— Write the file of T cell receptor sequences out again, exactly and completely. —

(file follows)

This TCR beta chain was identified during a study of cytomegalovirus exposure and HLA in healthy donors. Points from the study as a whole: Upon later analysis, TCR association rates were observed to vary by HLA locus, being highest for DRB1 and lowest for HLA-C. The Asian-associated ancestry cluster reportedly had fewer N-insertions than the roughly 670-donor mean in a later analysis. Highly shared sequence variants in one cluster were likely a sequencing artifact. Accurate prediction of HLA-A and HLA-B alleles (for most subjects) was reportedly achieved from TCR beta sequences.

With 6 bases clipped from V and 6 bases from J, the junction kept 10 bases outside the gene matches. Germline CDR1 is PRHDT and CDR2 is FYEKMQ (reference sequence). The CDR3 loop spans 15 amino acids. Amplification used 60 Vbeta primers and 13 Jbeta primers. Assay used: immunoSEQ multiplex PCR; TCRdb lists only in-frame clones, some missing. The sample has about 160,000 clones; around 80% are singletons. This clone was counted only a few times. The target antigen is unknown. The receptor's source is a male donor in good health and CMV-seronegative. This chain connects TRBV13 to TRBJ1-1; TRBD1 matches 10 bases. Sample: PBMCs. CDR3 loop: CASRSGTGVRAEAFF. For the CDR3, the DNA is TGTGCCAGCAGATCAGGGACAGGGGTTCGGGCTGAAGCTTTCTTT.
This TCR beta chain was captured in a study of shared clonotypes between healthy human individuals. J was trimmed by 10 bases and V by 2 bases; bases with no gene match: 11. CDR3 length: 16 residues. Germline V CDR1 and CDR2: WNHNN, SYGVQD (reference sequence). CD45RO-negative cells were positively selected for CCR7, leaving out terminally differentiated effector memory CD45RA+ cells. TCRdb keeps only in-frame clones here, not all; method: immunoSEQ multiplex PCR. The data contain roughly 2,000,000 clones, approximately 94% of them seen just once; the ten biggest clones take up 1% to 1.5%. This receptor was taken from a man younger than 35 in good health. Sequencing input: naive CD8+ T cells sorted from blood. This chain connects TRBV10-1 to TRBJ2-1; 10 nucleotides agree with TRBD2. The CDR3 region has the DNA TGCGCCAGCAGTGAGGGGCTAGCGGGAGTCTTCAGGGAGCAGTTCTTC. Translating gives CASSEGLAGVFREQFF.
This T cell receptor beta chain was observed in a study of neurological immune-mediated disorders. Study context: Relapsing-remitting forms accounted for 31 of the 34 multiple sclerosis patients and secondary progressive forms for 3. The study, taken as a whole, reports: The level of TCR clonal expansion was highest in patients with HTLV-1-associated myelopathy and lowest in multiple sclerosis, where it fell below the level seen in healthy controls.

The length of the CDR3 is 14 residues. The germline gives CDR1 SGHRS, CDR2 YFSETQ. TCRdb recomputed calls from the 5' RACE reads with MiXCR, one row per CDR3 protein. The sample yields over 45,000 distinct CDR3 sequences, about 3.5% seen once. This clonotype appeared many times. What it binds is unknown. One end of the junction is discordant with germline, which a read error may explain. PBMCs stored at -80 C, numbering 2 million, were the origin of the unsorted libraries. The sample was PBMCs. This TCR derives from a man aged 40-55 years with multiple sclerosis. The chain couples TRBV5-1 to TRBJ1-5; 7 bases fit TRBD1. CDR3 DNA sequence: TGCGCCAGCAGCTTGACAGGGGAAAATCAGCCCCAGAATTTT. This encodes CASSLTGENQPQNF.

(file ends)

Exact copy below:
This TCR beta chain was identified during a study of cytomegalovirus exposure and HLA in healthy donors. Points from the study as a whole: Upon later analysis, TCR association rates were observed to vary by HLA locus, being highest for DRB1 and lowest for HLA-C. The Asian-associated ancestry cluster reportedly had fewer N-insertions than the roughly 670-donor mean in a later analysis. Highly shared sequence variants in one cluster were likely a sequencing artifact. Accurate prediction of HLA-A and HLA-B alleles (for most subjects) was reportedly achieved from TCR beta sequences.

With 6 bases clipped from V and 6 bases from J, the junction kept 10 bases outside the gene matches. Germline CDR1 is PRHDT and CDR2 is FYEKMQ (reference sequence). The CDR3 loop spans 15 amino acids. Amplification used 60 Vbeta primers and 13 Jbeta primers. Assay used: immunoSEQ multiplex PCR; TCRdb lists only in-frame clones, some missing. The sample has about 160,000 clones; around 80% are singletons. This clone was counted only a few times. The target antigen is unknown. The receptor's source is a male donor in good health and CMV-seronegative. This chain connects TRBV13 to TRBJ1-1; TRBD1 matches 10 bases. Sample: PBMCs. CDR3 loop: CASRSGTGVRAEAFF. For the CDR3, the DNA is TGTGCCAGCAGATCAGGGACAGGGGTTCGGGCTGAAGCTTTCTTT.
This TCR beta chain was captured in a study of shared clonotypes between healthy human individuals. J was trimmed by 10 bases and V by 2 bases; bases with no gene match: 11. CDR3 length: 16 residues. Germline V CDR1 and CDR2: WNHNN, SYGVQD (reference sequence). CD45RO-negative cells were positively selected for CCR7, leaving out terminally differentiated effector memory CD45RA+ cells. TCRdb keeps only in-frame clones here, not all; method: immunoSEQ multiplex PCR. The data contain roughly 2,000,000 clones, approximately 94% of them seen just once; the ten biggest clones take up 1% to 1.5%. This receptor was taken from a man younger than 35 in good health. Sequencing input: naive CD8+ T cells sorted from blood. This chain connects TRBV10-1 to TRBJ2-1; 10 nucleotides agree with TRBD2. The CDR3 region has the DNA TGCGCCAGCAGTGAGGGGCTAGCGGGAGTCTTCAGGGAGCAGTTCTTC. Translating gives CASSEGLAGVFREQFF.
This T cell receptor beta chain was observed in a study of neurological immune-mediated disorders. Study context: Relapsing-remitting forms accounted for 31 of the 34 multiple sclerosis patients and secondary progressive forms for 3. The study, taken as a whole, reports: The level of TCR clonal expansion was highest in patients with HTLV-1-associated myelopathy and lowest in multiple sclerosis, where it fell below the level seen in healthy controls.

The length of the CDR3 is 14 residues. The germline gives CDR1 SGHRS, CDR2 YFSETQ. TCRdb recomputed calls from the 5' RACE reads with MiXCR, one row per CDR3 protein. The sample yields over 45,000 distinct CDR3 sequences, about 3.5% seen once. This clonotype appeared many times. What it binds is unknown. One end of the junction is discordant with germline, which a read error may explain. PBMCs stored at -80 C, numbering 2 million, were the origin of the unsorted libraries. The sample was PBMCs. This TCR derives from a man aged 40-55 years with multiple sclerosis. The chain couples TRBV5-1 to TRBJ1-5; 7 bases fit TRBD1. CDR3 DNA sequence: TGCGCCAGCAGCTTGACAGGGGAAAATCAGCCCCAGAATTTT. This encodes CASSLTGENQPQNF.